Tuesday, September 21, 2010

Standards, Models and Integration Frameworks

Integration of technology into classroom lessons is a key theme evolving from the current curriculum. As a teaching in the making, it is important that I have met a number of Graduate Attributes that allow me to have the knowledge on how to do this successfully. Week eight of ED3441 provided us with a number of different theoretical frameworks and practical planning models to ensure we have the right tools to succeed.

Fluck (2001), discusses the three phases of integration of ICTs in schools.

- Phase One: students in school first use computers to allow ICT to become a curriculum choice in schools
- Phase Two: ICTs are used in classrooms to enhance learning opportunities
- Phase Three: the curriculum includes topics of study that require the use of ICTs and would not exist without them.

These three phases seem to be the path of future education. Every subject we study at uni requires us to think in depth how we can incorporate ICTs into our lessons to enhance learning, especially in this technological world we currently live in. I am lucky in the fact that on my last professional experience, I had a SBTE who wasn’t afraid to explore different technologies in her classrooms and wasn’t scared of failure. Even though she wasn’t always 100% sure of what she was doing, she still took risks, and I saw how well students responded to it. Some of the things she did were as little as using her iphone to film short scenes the students had to perform. She was then able to email the clips to her laptop and project them up onto the screen for all to easily see. Will you be the kind of teacher that takes risks with technology or are you happy to cruise along with just what you know now? Remember all of our actions and attitudes towards technology are going to affect any students that we teach in the future.

Once again, I was really challenged by Max in our weekly tute. Every week he throws at us a different concept that we need to take into account when creating our own Wikis. This week it was about what kind of learning tools are we going to have our students use as part of the main learning activity. How much scaffolding are we going to provide? What efficiency do students already have in using these learning tools? I had not previously realised just how much thought had to go into something as simple as picking a learning tool for our students to use. Max provided a model from NETS – National Educational Technology Standards for teachers. This model made me realise that every learning activity I have my students do falls under one of the following four categories: begin, develop, proficient, transform. Each of these four stages requires different levels of teacher scaffolding, and it is important to recognise what stage my learners are at when developing the activities for them to complete. As we are nearing the due for this assignment I just want to wish all my fellow ED3441 classmates the best as they are completing their Wiki because I know how much of a struggle it has been for me!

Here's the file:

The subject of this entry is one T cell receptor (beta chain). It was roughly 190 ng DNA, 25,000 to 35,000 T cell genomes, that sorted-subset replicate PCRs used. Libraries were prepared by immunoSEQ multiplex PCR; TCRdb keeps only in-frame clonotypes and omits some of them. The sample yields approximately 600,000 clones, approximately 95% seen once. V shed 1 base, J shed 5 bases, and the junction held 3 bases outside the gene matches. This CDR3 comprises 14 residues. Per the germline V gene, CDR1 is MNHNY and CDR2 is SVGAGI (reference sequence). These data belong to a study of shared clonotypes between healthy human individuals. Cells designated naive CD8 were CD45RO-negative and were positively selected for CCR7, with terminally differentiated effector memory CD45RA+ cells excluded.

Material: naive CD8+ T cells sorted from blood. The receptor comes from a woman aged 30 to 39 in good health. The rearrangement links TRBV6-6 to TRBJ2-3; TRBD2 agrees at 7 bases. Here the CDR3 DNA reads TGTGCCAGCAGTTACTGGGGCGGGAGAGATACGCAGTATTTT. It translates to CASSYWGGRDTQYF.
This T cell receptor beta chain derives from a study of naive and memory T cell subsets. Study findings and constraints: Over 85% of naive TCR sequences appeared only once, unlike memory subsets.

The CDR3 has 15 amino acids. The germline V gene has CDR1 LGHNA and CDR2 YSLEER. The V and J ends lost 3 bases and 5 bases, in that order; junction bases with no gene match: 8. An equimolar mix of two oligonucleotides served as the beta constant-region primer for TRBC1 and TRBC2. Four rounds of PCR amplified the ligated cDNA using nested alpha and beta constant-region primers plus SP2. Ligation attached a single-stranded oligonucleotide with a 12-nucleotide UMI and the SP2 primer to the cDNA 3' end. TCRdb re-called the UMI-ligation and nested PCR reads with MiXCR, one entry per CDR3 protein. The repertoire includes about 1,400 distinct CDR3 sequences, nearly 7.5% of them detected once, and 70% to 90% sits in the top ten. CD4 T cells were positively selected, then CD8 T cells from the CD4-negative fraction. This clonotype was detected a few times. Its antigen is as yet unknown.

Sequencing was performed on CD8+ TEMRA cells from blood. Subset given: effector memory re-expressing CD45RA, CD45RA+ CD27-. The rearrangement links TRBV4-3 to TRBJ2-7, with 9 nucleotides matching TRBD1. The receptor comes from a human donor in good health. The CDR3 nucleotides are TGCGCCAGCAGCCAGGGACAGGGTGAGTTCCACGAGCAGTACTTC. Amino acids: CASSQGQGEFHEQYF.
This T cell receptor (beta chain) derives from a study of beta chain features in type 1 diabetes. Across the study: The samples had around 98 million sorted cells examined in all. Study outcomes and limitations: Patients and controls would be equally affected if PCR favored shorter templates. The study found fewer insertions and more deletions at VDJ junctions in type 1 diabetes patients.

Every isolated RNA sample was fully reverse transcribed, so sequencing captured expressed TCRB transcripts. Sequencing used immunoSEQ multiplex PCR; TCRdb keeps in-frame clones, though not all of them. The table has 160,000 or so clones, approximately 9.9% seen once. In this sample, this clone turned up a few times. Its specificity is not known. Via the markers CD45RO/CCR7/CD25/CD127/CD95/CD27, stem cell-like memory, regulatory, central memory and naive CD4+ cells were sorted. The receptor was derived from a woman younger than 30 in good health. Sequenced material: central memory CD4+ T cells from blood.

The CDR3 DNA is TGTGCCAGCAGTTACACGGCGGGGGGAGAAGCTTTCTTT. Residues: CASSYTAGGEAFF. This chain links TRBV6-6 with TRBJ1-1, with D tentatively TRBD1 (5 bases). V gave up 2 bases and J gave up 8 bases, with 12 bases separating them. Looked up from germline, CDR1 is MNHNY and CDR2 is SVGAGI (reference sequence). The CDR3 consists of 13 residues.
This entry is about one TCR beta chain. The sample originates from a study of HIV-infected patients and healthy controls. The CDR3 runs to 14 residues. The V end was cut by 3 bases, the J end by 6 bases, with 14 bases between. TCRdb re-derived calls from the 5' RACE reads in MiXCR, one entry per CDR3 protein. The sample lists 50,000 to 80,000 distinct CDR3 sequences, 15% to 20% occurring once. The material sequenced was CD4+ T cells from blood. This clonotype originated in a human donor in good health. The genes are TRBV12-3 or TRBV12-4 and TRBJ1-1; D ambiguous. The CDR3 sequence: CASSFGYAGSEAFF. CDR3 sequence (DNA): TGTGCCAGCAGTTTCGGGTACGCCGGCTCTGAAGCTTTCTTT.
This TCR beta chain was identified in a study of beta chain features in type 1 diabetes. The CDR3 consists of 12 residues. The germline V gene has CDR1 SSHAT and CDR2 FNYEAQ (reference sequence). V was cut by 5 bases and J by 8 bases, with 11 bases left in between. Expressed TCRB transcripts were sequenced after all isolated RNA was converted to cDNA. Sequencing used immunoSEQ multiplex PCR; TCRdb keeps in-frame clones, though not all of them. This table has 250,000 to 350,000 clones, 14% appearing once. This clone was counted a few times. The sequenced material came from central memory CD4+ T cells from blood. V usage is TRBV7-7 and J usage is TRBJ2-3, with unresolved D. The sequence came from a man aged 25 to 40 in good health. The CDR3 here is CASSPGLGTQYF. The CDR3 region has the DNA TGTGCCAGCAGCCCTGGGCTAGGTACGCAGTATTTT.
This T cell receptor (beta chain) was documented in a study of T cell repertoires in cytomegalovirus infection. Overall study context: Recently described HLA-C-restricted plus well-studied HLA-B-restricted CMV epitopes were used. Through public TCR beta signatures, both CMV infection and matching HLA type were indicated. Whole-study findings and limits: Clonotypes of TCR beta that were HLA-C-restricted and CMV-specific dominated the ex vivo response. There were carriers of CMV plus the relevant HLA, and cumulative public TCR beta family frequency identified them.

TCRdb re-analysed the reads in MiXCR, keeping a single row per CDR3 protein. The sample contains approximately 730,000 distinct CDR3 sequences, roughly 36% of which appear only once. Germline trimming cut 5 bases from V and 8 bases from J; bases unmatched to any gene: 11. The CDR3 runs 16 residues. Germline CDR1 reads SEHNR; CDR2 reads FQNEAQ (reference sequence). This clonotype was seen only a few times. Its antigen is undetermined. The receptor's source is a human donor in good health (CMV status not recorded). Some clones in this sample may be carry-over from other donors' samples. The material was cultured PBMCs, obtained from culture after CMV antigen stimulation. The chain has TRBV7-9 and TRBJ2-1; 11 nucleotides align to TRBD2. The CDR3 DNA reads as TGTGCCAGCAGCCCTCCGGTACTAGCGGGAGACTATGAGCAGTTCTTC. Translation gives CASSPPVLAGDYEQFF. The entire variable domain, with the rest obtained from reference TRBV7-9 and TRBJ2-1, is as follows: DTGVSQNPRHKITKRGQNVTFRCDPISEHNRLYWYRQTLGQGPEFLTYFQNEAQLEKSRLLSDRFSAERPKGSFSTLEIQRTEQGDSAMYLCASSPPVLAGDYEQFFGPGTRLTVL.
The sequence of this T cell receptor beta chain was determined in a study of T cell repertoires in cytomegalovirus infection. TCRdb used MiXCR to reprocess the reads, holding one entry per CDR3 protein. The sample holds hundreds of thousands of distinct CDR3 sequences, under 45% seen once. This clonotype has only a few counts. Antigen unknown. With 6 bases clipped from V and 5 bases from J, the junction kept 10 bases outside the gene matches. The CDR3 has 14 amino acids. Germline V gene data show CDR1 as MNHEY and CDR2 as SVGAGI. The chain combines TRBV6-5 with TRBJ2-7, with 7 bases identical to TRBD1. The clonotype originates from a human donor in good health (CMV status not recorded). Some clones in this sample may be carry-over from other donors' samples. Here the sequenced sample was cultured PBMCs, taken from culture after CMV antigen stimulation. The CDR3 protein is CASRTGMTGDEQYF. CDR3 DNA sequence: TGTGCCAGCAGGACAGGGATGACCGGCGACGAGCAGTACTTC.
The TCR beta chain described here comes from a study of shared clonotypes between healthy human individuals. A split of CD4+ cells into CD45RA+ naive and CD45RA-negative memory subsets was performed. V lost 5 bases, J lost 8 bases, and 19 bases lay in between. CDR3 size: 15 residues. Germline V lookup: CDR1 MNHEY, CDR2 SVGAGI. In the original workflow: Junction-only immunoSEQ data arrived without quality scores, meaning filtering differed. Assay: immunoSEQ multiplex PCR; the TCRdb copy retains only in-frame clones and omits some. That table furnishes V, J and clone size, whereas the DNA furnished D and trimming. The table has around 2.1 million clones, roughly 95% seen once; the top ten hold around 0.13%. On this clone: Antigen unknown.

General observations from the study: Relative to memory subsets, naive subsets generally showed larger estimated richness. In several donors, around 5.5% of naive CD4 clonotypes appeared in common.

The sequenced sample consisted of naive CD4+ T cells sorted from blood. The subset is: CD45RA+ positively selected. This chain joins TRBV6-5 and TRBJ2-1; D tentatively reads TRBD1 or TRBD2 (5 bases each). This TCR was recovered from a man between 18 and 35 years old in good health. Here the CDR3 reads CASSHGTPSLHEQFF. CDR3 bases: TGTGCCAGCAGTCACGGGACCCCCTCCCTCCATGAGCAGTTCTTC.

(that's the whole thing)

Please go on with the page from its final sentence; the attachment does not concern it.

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  2. Hi Rachel,

    Wow what a very informative and well written blog. As I missed the lecture on Standards, Models and Integration Frameworks (week 8), your post filled me in. As you stated as novice teachers or ‘teachers in the making’ it is important for us to meet a number of Graduate Attributes, to successfully integrate ICTs into the classroom.

    The three phases of integration you stated I thought were very beneficial as the use of ICTs in today’s society is so demanding. On your prac you mentioned your SBTE used ICTs frequently in her classroom.
    Where you also given this opportunity when you taught and if so how did you use them?

    On my prac, I was given the chance to use an interactive whiteboard every day with the students. The students loved the use of it as they were given the chance to be active participants in their learning. However, I was not given the chance to explore the use of ICTs any further. In my future pracs I would love to be given the chance to use a variety of ICTs to enhance the students learning, just as your SBTE did. Integrating different ICTs into the classroom is a step to ensuring we are using the right tools to succeed.

    Have you been given the opportunity to use a variety of ICTs in your classroom when on previous pracs? If so, did the students enjoy it? If not do you think the use of ICTs may have enhanced their learning?